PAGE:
More students than ever are going to college, but very few of them finish.
Among community-college students, just 1 in 5 earn an associate's degree within three years. At four-year institutions, the completion rate hovers around 40 percent.
Much of the policy discussion today focuses on student-loan and tuition reform, but among students who drop out, more than a third say that even if tuition and books were completely covered, they would be unlikely to go back to school. The main reason: work and family needs.
This is one finding from a new report from Public Agenda, a nonpartisan research group, and the Bill & Melinda Gates Foundation. The undertaking surveyed young people – both those who earned a degree and those who started college but didn't finish – to try to determine what factors contribute to the low college graduation rate.
It comes at a time when policymakers are increasingly focused on the importance to the economy of having college graduates. President Obama has set a goal to once again make America first in the world in the percentage of adults with college degrees.
"Getting a credential beyond high school has become the new requirement for entrance to the middle class in America," says Hilary Pennington, director of postsecondary success for the Gates Foundation. "But most Americans believe a couple of things about college that aren't true: that if you start college, you're likely to finish it, and that access to college is the great equalizer."
In fact, she notes, children of higher-income parents are both two times more likely to go to college and five times more likely to finish than those from low-income families.
Part of the problem, says Jean Johnson, executive vice president of Public Agenda and one of the authors of the report, is that people's idea of who college students are is at odds with the reality. While many Americans conjure up an image of 18- or 19-year-olds attending classes full time and living in a dorm, that is true for only about a quarter of college students. About 45 percent of students at four-year schools work more than 20 hours a week, and the number rises to 60 percent at community colleges. Also, 23 percent of college students have dependent children.
The No. 1 reason that students in the survey cited for dropping out was that they needed to go to work and school at the same time. Fifty-four percent cited the need to work as the major reason they left school. The second most common reason, chosen by 30 percent, was the inability to afford the tuition and fees.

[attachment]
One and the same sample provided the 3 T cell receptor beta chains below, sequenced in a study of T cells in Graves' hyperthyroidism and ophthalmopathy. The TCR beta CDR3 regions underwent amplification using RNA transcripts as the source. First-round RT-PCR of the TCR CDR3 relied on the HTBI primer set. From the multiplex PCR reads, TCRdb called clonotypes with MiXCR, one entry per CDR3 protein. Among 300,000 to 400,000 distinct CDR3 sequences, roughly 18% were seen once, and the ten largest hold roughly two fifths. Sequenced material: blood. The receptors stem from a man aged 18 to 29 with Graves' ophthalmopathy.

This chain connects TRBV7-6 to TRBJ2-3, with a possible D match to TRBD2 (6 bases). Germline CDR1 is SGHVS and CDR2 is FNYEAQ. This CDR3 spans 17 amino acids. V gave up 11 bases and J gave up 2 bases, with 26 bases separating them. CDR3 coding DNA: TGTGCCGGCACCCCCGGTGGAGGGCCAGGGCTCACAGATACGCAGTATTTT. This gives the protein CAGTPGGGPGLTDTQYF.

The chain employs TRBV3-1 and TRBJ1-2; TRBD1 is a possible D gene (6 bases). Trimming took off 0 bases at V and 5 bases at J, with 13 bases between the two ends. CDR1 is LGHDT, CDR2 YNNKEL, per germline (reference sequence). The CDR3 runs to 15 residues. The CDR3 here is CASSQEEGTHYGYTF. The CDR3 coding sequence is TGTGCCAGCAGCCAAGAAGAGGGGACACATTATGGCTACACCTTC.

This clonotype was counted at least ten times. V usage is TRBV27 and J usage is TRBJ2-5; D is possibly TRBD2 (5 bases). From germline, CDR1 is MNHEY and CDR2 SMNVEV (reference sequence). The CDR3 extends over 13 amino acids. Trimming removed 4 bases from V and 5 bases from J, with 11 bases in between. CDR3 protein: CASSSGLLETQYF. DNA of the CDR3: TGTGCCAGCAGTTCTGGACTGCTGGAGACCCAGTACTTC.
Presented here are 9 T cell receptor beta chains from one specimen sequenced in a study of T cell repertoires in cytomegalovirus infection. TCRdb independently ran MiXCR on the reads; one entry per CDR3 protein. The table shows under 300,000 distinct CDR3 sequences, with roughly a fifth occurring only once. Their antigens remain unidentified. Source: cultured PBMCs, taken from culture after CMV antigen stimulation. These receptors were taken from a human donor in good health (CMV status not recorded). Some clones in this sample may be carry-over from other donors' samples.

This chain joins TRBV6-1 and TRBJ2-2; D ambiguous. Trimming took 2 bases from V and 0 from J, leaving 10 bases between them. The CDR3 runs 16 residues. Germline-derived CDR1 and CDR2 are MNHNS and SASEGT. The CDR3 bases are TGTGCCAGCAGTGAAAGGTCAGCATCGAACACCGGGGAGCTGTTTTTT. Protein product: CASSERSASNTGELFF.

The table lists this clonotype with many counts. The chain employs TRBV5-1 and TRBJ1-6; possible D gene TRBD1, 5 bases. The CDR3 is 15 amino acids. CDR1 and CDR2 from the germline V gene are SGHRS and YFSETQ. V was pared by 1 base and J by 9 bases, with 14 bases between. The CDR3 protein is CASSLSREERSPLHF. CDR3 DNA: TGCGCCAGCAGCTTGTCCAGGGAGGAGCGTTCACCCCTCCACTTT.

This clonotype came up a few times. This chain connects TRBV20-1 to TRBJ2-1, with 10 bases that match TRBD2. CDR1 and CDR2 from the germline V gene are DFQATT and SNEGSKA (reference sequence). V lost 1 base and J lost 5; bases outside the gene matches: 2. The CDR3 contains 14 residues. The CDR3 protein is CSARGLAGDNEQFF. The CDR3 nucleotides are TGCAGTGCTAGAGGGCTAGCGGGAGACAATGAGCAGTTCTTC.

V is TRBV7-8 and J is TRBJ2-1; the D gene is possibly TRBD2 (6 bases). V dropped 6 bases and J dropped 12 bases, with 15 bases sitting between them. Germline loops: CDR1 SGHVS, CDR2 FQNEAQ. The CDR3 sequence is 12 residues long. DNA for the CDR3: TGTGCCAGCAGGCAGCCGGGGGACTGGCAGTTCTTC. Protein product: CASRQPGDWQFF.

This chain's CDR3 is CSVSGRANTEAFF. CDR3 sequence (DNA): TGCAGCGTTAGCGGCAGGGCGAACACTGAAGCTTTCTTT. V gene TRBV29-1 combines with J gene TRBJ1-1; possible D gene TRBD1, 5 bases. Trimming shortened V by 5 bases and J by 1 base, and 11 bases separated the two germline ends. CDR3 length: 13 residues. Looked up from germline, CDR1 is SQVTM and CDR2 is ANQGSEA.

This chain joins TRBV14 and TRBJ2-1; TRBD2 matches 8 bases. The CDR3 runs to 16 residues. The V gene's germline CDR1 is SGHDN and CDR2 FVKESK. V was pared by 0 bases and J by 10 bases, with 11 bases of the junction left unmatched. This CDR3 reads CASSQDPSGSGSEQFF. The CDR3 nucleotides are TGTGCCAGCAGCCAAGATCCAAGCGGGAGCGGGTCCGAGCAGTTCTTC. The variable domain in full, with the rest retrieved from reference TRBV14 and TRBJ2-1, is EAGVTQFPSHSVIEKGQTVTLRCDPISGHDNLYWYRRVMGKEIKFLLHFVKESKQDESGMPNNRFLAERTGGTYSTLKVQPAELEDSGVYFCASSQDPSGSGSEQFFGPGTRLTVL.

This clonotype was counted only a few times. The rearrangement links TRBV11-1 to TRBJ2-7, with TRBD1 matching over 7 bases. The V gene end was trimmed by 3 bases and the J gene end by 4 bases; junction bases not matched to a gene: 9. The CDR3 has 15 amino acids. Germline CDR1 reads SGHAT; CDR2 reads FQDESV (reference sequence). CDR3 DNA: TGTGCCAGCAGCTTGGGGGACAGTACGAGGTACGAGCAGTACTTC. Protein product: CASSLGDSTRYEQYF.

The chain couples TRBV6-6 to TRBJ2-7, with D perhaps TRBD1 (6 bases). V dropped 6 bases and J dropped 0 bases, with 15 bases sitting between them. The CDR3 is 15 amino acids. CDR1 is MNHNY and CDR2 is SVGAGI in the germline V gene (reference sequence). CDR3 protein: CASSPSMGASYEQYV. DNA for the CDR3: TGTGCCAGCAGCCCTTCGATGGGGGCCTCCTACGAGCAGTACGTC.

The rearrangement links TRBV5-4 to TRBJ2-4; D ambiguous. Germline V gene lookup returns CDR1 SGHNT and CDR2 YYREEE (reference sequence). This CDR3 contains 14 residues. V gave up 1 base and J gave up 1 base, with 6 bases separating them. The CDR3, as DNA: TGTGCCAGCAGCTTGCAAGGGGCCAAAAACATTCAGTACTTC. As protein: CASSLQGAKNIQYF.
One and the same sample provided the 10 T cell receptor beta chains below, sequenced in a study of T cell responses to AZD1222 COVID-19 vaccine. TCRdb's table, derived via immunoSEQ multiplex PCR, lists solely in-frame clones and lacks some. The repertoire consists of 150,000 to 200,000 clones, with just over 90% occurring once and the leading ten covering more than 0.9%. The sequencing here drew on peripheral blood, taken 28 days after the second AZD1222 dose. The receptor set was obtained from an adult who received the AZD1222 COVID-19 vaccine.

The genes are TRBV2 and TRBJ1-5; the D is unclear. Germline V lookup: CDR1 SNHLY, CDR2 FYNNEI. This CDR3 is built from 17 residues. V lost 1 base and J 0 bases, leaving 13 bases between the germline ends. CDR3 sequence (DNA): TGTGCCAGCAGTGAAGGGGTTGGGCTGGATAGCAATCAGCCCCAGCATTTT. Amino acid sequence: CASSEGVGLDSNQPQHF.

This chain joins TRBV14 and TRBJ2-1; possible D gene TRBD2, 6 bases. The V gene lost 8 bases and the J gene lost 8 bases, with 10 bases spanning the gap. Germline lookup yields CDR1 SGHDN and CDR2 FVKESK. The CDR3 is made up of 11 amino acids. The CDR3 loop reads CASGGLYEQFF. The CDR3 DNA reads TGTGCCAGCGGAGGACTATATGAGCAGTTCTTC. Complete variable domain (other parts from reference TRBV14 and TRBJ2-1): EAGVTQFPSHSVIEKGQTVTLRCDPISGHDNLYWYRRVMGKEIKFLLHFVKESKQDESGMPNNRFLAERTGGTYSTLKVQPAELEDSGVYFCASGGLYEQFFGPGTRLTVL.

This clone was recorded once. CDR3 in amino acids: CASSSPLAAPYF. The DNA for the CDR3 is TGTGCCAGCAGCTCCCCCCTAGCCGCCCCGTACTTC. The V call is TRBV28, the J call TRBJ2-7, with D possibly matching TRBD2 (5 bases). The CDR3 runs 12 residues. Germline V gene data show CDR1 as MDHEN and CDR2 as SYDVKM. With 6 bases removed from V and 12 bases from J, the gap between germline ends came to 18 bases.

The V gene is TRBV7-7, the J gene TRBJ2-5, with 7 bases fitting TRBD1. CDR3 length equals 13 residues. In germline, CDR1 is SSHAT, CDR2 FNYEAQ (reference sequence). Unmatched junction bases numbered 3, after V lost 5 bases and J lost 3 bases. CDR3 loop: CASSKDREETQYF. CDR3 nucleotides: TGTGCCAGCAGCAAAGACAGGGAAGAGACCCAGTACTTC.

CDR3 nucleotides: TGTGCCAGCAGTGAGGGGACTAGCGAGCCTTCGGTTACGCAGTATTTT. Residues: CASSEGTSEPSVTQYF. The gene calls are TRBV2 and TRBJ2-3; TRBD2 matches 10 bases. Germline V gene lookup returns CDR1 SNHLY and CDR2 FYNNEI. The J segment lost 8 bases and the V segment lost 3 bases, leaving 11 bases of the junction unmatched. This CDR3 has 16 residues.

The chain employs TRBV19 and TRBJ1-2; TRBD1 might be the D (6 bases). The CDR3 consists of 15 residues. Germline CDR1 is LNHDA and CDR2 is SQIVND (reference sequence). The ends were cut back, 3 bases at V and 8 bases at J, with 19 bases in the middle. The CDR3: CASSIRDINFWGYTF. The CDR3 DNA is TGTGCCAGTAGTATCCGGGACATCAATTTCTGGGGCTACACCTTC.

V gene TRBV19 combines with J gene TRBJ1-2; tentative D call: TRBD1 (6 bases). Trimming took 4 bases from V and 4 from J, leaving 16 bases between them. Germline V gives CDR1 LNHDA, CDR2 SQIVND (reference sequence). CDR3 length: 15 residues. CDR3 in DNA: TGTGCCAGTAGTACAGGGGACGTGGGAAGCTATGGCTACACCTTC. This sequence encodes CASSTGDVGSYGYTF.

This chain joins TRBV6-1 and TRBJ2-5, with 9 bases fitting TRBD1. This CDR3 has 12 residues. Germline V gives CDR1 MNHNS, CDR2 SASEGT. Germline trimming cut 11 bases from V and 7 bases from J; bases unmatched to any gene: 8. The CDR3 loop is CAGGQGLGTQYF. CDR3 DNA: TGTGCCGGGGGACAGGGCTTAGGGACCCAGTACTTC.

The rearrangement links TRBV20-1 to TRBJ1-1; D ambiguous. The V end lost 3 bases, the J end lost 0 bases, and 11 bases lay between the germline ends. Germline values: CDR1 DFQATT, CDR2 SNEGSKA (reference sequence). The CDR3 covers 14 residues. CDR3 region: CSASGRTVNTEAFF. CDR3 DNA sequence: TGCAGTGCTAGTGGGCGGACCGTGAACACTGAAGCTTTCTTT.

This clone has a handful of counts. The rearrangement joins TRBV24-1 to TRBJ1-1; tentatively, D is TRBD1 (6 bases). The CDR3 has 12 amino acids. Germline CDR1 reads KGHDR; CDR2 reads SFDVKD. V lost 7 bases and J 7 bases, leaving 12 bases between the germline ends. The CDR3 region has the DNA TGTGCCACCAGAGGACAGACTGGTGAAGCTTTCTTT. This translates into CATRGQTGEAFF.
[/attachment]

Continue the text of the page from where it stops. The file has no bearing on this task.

Most of those who left say that the need to work or family commitments are primarily why they haven't returned.
That's the case for Frankie Barria, a young New Yorker who participated in a Public Agenda call with reporters. He described the work pressures that led to him dropping out of the City University of New York after three years, and then out of two other schools when he tried – and failed – to return to earn a degree.
"It was just too much to pay for school and to pay rent and pay bills," Mr. Barria said. "I was forced at 19 to become an adult."
When students were asked which solutions would most have helped them stay in school, the vast majority of those who dropped out favored making financial aid available to part-time students and offering more evening, weekend, and summer courses. They also wanted day care available – as well as more student loans. Another solution they cited was cutting college costs by 25 percent.
One of the most untapped areas for help may be looking to higher-education institutions themselves to adapt to the needs of their students, says Ms. Johnson.
"They need to start thinking about the fact that they have students in different circumstances, and how they need to change and accommodate what the reality is for a lot of students," says Johnson.
She cites one college that instituted an early-alert system in which signs that a student was struggling were flagged. College officials reached out to such a student to try to help him or her manage outside pressures.
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